Entrepreneur and author Peter Shankman has had an eventful career.
He worked in the burgeoning AOL newsroom in the mid-90s, created a tool connecting journalists to their desired sources called Help a Reporter Out in the early 2000s, and sold HARO in 2010 for less than $5 million. Since then, Shankman has written several books, given a TED Talk on the importance of being nice, and started the popular ADHD podcast Faster Than Normal.
Shankman’s #1 career advice for young professionals: “Be brilliant at the fundamentals,” he says.
For him, that means knowing the parameters of what you’re doing and sticking to those parameters. That’s it.
“I don’t need you to redefine cake,” says Shankman of the level of excellence he recommends. “You need to suck a little less than everyone else.”
“We live in a world where the bar is so incredibly low”
This can be widely applied to customer-facing work. For example, if you offer meal deliveries, deliver the meals on time and make sure everything is still in the containers provided (spilled food doesn’t count). When designing wedding invitations, make sure you print them exactly as agreed with the couple and do it in time to send them out.
However, it can also be applied to jobs that do not require selling a product or service. If your top priority is making sure your company’s website is running smoothly, stick to those priorities and do them well. If you work in public relations and your job is to get your clients’ stories in front of the media, make sure you’re proposing the right media.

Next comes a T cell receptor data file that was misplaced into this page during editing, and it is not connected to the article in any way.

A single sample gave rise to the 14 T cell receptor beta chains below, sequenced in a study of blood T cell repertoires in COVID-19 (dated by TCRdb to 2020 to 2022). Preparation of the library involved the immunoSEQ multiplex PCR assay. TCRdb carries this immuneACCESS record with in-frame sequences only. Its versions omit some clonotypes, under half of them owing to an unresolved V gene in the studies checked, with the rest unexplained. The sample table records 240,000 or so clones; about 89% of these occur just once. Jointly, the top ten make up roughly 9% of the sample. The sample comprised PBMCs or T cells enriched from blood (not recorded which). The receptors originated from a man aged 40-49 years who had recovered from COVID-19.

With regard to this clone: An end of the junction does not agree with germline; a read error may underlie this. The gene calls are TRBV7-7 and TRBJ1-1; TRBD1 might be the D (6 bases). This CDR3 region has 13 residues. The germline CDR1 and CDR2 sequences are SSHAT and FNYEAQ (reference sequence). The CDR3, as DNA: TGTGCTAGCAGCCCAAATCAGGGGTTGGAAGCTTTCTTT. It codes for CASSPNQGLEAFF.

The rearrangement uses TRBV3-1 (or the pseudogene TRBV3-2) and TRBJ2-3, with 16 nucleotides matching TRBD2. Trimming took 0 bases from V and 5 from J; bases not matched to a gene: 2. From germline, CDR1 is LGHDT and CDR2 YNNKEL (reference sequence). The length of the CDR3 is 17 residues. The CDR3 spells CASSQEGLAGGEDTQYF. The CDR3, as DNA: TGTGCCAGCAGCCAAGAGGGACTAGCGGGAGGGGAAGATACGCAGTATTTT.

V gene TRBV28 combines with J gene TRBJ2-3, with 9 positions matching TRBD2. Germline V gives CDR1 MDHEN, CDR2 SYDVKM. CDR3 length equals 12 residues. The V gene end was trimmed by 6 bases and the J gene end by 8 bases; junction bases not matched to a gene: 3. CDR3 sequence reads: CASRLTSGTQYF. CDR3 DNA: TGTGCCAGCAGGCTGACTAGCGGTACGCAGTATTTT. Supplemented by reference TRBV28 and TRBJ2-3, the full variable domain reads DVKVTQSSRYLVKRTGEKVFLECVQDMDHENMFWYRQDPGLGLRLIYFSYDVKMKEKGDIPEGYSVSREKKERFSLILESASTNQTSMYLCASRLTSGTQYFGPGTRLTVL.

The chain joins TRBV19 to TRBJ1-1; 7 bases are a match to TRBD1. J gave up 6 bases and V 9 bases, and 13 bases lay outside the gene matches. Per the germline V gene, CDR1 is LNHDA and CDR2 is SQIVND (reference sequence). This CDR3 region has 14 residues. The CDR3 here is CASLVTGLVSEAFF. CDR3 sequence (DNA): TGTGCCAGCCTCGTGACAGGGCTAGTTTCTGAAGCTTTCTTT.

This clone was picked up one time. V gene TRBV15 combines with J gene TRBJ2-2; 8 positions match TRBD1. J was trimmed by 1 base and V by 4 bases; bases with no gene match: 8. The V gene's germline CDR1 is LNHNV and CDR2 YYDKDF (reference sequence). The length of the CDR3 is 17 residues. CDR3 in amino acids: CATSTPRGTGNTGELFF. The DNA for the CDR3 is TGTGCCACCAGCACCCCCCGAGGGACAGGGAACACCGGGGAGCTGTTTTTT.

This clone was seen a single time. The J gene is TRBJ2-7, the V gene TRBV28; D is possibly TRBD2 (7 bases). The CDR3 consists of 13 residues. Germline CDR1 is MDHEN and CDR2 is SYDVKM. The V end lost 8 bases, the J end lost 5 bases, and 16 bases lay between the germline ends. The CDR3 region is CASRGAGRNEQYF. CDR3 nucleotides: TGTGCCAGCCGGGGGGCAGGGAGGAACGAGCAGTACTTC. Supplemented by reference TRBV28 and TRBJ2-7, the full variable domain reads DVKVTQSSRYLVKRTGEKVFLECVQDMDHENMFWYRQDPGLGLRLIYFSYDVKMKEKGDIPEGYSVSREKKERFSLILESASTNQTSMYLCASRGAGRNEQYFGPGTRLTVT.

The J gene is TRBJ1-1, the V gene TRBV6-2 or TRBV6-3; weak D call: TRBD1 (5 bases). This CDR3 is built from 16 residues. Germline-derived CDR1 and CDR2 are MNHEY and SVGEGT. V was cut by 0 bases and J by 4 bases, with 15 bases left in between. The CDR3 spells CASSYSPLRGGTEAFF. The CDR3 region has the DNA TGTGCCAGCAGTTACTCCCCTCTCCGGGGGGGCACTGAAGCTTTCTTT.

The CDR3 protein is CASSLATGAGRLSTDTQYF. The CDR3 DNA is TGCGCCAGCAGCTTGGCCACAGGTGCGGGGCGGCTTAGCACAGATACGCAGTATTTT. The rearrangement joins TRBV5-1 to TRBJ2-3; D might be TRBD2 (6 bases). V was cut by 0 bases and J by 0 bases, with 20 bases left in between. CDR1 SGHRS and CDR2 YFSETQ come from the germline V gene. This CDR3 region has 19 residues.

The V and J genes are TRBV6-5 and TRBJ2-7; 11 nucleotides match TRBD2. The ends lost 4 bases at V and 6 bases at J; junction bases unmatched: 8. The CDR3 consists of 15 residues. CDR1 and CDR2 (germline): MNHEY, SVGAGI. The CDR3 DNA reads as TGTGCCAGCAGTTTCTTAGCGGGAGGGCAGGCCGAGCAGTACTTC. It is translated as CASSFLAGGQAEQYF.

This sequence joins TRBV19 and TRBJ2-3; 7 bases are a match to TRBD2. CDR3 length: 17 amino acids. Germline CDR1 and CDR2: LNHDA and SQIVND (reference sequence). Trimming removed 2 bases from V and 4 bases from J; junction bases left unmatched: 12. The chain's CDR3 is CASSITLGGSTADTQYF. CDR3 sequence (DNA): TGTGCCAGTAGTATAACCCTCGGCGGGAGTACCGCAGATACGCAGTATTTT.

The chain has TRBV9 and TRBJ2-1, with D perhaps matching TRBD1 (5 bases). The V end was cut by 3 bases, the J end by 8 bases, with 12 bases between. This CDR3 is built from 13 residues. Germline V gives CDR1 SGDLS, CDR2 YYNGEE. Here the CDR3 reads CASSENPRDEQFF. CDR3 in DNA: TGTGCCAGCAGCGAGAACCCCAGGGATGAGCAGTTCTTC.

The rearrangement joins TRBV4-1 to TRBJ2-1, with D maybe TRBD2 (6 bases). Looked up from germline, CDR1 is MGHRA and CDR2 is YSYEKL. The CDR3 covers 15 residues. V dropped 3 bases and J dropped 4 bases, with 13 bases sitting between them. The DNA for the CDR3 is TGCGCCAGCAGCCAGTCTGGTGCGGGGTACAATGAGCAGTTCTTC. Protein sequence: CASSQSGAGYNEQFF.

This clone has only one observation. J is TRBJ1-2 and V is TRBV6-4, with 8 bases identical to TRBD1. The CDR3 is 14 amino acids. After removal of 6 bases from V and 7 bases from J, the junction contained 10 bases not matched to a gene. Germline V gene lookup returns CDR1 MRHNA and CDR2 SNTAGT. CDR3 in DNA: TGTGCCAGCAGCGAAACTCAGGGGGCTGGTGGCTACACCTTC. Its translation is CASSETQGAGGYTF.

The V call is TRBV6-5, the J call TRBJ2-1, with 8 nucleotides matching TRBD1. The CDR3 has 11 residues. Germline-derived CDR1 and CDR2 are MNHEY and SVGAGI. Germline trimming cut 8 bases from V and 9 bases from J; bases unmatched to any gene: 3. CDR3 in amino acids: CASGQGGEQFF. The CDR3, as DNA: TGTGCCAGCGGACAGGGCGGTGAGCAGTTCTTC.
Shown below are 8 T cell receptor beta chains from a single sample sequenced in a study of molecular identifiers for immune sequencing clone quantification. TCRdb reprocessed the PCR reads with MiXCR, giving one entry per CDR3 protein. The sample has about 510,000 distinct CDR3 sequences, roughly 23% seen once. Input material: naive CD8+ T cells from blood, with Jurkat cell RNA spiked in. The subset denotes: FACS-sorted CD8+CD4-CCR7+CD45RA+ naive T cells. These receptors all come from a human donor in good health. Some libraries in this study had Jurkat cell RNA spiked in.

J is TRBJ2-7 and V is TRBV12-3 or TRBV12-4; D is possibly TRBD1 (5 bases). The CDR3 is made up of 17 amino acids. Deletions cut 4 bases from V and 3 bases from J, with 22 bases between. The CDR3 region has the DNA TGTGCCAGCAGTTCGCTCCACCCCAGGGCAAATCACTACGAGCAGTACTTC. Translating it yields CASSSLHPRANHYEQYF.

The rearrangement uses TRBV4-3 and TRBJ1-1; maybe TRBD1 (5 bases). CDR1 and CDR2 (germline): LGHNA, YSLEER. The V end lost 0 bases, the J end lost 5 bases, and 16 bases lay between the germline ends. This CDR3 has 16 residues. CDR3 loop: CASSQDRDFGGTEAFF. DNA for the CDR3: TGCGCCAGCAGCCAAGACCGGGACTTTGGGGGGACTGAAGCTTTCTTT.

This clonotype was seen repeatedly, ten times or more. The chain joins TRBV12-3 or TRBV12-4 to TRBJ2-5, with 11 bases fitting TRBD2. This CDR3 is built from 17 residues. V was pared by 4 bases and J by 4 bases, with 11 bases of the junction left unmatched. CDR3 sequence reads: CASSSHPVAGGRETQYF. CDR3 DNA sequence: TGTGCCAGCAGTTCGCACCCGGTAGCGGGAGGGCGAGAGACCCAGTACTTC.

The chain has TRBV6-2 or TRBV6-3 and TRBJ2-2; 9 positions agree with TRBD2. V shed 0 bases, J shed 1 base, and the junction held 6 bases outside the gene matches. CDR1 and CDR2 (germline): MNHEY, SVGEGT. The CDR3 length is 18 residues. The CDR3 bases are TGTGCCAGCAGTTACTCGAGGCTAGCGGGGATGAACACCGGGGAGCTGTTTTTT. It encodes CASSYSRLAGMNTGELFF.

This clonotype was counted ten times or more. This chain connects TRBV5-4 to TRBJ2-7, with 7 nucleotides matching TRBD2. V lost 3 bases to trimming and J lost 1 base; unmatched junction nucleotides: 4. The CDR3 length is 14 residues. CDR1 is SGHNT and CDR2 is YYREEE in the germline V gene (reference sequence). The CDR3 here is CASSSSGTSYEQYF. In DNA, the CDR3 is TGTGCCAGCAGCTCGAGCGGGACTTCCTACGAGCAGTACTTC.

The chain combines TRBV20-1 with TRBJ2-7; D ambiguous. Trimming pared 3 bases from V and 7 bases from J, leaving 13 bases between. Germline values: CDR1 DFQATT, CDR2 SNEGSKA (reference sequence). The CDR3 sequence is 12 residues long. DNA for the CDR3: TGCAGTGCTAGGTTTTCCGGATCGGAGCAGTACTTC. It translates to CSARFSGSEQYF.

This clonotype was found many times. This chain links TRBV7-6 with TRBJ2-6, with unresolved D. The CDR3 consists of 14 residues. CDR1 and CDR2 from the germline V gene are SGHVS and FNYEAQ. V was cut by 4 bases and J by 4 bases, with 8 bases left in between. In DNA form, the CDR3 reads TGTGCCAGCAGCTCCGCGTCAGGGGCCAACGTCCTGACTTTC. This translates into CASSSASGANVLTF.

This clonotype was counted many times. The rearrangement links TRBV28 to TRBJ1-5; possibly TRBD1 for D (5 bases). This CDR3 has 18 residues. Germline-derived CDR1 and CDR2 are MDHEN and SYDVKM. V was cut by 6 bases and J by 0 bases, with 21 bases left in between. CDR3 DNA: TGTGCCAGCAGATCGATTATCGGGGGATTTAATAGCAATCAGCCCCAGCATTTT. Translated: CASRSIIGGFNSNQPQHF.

Because of his authorship and podcast, the latter is a scenario Shankman is familiar with. PR people often turn to him to report on their clients unrelated to the topics he usually covers.
“My absolute favorite was about a year ago when I received an email around Mother’s Day that said, ‘Dear Peter, we know working moms like you have it tough,'” he says.
“We live in a world where the bar is incredibly low,” he says.
Don’t forget grammar and spelling
Another career tip: Perfect your grammar and spelling, says Shankman.
According to a 2015 Dictionary.com survey of 2,052 adults, nearly 6 in 10 Americans (59%) find misspellings in restaurant menus, store signs, and advertisements annoying. And that frustration extends to other professional correspondence as well.
Shankman tells the story of taking his daughter to a socialization class when she was six months old. “At the end of the day, I get an email: ‘Dear Mr. Shankman, Thank you for allowing us to spend time with Jessica today. It was a wonderful experience and we hope to see you and Jessica again soon.’”
“My daughter’s name is Jessa,” he says.
Shankman found this exchange incredibly frustrating. Misspellings can be a sign of general negligence. This one betrayed any sense of confidence Shankman had in the organization. He brought her back but spoke to management several times about the incident.
Shankman recognizes that spelling and grammar aren’t everyone’s forte — that’s okay, he says. Check if your employer is paying for you to take a course, or see what free online resources are available to do so.
When you deliver the promised service cleanly and professionally, “I keep coming back,” he says.
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